Another pro-freedom group egregiously outlawed in 2019 was the Jammu and Kashmir Liberation Front (JKLF), whose leader Yasin Malik was detained by Delhi. The Indian government stated that it banned the organization because it engaged in “anti-national activities” and a “secession movement,” while Malik was accused of “funding terrorism.”
The BJP government has repeatedly shown that there is no room for dissent for anybody in this Hinduvata system, especially Muslims. Under the colonial anti-terror statute UAPA, Modi’s administration banned Jamaat-e-Islami in February 2019 because of their association with the resistance movement. Over 150 of Jamaat’s members were detained by police on the intervening nights of February 22 and 23, 2019, including its leader Dr. Abdul Hamid Fayaz, district administrator, and spokesperson advocate Zahid Ali. The organization said that 300 of its members were detained.
While the attack on political groups is in signature Hindutva style across the board in Kashmir, even neutral parties like activist groups and the press have seen a brutal crackdown. Gross human rights violations have been committed in Kashmir by the Indian state for many years, and they have only worsened after Article 370 was abrogated. Circumstances in which pro-freedom leaders are placed are deplorable. With that narrative in place, the dictatorship views human rights advocates as a threat to Indian authority over Jammu and Kashmir.
Ajit Doval, Prime Minister Modi’s National Security Advisor, publicly described civil society as the “new frontiers of the war” that could be “manipulated to hurt the interests of a nation” published in an article by VerfassungsBlog, a journalistic and academic forum based in Germany.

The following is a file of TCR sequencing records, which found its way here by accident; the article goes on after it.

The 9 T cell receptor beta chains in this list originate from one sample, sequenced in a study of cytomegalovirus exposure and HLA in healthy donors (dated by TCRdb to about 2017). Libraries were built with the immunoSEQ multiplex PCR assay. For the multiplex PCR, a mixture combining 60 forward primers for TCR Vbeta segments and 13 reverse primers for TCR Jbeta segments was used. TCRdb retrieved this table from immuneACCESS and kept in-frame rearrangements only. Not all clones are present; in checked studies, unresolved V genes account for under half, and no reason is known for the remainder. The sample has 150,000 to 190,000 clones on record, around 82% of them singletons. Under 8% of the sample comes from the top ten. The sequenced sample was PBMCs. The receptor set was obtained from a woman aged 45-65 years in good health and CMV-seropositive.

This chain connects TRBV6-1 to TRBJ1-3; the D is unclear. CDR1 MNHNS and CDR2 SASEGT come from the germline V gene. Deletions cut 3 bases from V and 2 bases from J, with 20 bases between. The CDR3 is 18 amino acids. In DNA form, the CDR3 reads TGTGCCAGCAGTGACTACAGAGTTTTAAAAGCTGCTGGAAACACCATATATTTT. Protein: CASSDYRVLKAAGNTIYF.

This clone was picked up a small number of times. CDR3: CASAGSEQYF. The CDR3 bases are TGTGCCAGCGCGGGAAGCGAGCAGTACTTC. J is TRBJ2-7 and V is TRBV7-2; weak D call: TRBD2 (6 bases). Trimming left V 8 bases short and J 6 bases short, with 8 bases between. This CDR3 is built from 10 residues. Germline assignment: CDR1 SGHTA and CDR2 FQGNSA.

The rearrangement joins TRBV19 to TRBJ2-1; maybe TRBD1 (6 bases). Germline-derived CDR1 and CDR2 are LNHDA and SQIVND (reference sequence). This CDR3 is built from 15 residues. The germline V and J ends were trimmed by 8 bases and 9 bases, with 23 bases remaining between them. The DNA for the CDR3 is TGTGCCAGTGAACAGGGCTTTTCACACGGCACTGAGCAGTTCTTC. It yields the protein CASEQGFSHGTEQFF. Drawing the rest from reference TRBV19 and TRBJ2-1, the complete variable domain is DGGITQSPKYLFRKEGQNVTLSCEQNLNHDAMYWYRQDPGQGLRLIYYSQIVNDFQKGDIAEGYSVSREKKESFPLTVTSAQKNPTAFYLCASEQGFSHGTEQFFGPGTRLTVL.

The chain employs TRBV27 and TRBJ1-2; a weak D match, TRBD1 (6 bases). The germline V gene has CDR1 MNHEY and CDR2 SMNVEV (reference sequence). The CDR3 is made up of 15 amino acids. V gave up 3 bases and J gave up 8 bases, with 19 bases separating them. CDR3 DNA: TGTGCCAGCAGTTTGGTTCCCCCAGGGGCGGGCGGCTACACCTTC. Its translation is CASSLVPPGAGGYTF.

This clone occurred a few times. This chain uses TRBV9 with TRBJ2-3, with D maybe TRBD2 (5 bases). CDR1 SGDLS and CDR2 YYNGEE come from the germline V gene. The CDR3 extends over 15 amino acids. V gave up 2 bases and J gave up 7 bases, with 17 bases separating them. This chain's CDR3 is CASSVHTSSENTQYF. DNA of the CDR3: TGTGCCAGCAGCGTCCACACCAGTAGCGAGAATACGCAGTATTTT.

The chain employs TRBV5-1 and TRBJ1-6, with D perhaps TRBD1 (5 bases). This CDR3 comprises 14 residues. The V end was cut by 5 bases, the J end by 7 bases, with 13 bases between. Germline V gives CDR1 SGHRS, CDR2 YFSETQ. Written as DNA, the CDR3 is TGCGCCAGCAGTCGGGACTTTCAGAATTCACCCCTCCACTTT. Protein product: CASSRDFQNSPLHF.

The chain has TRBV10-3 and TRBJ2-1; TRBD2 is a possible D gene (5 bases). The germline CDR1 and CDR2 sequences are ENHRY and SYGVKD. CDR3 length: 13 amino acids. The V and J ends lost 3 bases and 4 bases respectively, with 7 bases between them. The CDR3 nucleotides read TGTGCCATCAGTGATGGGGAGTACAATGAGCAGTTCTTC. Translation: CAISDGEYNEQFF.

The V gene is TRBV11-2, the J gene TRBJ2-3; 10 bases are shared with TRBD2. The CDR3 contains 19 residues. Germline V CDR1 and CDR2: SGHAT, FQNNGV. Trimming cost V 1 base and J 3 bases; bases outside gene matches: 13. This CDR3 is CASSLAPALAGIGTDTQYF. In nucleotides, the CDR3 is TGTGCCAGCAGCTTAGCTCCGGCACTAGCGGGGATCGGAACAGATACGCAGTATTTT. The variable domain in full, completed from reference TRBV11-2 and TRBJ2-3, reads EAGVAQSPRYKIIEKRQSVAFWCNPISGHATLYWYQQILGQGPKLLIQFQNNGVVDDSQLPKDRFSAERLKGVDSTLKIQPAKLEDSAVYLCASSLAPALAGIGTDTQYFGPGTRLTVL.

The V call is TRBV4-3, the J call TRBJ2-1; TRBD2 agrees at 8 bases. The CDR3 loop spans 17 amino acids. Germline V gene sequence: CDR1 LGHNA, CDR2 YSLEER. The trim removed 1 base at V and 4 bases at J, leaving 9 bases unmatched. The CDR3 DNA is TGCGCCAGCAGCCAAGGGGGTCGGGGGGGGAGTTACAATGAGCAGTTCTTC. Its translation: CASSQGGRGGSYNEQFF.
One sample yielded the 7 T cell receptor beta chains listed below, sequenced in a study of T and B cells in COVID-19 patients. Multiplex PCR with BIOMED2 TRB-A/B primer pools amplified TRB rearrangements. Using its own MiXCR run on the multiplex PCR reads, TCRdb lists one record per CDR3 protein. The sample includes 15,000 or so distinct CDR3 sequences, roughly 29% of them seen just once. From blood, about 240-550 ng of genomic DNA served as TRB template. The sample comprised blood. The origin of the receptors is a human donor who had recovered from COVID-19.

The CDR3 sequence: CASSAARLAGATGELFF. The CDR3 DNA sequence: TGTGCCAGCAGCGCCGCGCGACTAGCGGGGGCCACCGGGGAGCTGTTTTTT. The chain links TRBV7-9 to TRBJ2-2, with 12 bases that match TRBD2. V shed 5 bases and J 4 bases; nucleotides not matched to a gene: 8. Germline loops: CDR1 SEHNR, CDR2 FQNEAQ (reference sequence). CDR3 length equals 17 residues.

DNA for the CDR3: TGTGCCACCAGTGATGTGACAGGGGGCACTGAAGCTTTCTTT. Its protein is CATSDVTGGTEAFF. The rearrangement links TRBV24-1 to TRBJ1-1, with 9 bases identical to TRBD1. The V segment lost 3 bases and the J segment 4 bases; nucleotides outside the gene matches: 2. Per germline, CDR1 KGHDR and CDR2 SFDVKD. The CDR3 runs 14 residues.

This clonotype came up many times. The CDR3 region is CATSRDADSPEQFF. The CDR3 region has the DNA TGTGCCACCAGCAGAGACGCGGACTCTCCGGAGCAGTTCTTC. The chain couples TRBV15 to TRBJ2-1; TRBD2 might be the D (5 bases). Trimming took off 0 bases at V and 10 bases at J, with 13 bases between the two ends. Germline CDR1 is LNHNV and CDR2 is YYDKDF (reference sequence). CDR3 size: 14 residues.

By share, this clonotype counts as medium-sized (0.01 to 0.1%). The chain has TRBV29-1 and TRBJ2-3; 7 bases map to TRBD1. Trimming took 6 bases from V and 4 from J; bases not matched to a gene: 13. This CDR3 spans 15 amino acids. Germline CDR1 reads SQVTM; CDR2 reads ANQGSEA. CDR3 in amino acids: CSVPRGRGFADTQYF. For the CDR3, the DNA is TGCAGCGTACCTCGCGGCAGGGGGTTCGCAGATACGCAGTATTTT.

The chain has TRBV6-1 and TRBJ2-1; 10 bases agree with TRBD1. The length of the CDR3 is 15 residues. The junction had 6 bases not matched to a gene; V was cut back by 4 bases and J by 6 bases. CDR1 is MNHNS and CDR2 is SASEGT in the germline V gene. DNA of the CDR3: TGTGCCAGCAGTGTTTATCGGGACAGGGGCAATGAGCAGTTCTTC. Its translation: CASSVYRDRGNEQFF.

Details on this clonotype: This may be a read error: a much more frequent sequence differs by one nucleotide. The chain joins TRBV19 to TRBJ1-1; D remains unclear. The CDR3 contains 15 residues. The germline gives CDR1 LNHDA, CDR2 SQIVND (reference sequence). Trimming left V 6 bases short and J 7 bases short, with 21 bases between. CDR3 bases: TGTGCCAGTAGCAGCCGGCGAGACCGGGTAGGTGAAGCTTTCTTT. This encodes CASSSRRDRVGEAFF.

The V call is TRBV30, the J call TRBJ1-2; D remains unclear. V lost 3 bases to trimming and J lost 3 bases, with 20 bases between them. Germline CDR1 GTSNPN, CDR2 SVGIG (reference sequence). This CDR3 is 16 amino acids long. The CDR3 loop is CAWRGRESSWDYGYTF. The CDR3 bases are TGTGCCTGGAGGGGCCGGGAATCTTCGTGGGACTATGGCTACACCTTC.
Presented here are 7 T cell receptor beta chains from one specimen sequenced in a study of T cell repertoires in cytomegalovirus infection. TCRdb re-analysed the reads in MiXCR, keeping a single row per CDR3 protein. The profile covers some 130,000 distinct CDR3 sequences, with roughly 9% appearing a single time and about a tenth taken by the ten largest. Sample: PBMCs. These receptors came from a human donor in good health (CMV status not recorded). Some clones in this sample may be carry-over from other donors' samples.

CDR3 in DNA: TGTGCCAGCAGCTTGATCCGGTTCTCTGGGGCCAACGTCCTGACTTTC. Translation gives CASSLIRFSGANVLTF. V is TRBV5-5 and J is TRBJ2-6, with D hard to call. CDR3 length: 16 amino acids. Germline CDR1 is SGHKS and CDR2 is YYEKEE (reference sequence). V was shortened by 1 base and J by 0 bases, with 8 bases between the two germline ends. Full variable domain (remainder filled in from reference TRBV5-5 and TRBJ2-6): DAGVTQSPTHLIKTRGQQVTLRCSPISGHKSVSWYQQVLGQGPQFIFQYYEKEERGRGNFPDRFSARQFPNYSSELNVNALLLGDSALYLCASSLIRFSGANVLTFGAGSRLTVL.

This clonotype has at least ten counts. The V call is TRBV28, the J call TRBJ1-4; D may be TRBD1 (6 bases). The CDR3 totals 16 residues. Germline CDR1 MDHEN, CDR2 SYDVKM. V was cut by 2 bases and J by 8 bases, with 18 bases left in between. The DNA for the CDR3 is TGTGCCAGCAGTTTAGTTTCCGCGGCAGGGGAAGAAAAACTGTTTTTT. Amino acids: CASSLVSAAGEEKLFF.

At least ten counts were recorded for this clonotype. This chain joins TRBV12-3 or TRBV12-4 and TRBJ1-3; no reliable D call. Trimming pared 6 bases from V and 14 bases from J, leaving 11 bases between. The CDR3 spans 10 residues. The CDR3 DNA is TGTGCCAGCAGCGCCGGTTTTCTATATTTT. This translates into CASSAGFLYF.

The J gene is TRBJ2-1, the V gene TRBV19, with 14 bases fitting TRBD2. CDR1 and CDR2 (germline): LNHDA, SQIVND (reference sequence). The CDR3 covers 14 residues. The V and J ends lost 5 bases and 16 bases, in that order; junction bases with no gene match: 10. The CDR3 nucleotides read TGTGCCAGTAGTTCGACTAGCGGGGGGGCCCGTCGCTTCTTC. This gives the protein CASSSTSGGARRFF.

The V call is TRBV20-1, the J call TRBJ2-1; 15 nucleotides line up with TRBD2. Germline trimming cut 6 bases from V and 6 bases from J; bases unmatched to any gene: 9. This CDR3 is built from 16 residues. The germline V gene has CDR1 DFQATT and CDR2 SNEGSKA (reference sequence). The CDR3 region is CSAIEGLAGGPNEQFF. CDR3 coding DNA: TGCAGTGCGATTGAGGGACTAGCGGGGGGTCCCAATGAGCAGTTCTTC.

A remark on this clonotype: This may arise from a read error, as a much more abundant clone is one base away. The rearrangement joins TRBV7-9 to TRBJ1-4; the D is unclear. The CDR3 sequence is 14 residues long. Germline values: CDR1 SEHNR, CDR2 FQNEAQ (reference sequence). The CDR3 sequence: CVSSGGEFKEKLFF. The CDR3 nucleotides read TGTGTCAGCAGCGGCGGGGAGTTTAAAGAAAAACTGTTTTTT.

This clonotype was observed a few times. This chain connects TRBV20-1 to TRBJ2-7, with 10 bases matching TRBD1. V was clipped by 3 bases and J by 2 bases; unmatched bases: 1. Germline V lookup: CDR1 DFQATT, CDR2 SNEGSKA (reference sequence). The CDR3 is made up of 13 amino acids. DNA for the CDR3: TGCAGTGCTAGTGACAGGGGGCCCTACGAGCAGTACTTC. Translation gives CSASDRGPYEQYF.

In addition to raiding the house of anyone with a dissenting voice, NIA also targets human rights defenders. On November 22nd, 2021, Khurram Parvez, a Kashmiri Human Rights Defender and coordinator of the Jammu Kashmir Coalition of Civil Society (JKCCS), a prominent human rights group, was arrested under UAPA. JKCCS offices have undergone repeated NIA raids, during which records and reports have been taken. Staff members and associates of JKCCS were called to New Delhi by the NIA for questioning after Parvez’s arrest in November 2021. They endured intimidation and harassment for several days.
While political and social activism was brutally crackeddown upon, the press saw its share of attacks as well. The GOI has passed hundreds of instances of state agencies using anti-terror legislation to harass, attack, and arrest Kashmiri journalists. The J&K police have summoned at least 180 journalists for questioning since August 2019, according to The Caravan.
The report lists ten journalists booked under UAPA or PSA, a further ten journalists booked under other charges, and 12 journalists raided by the J&K police or NIA, noting that there may be further cases.
The Indian government also didn’t fail in shutting down the only remaining space for Kashmiri journalists that could somehow hold the regime accountable for its curtailment policy towards the journalistic fraternity by violently abrogating the Kashmir Press Club in January last year through a military-styled coup.
The 53-page “New Media Policy 2020” was published by the Modi administration on June 2, 2020, which has direct control over Jammu and Kashmir. It granted mid-level bureaucrats in the local administration unrestricted authority to decide what counts as “fake news” or “plagiarism” and what is “unethical,” “seditious,” or “anti-national.” Also, local officials can now file lawsuits against editors, publishers, and journalists without providing any supporting documentation.
The Indian government is not only stifling dissent but abolishing the press club, ensuring no record of the happening remains. Continual harassment of political venues while covering up its history of fascism and human rights violations to consolidate its authority has been in full swing.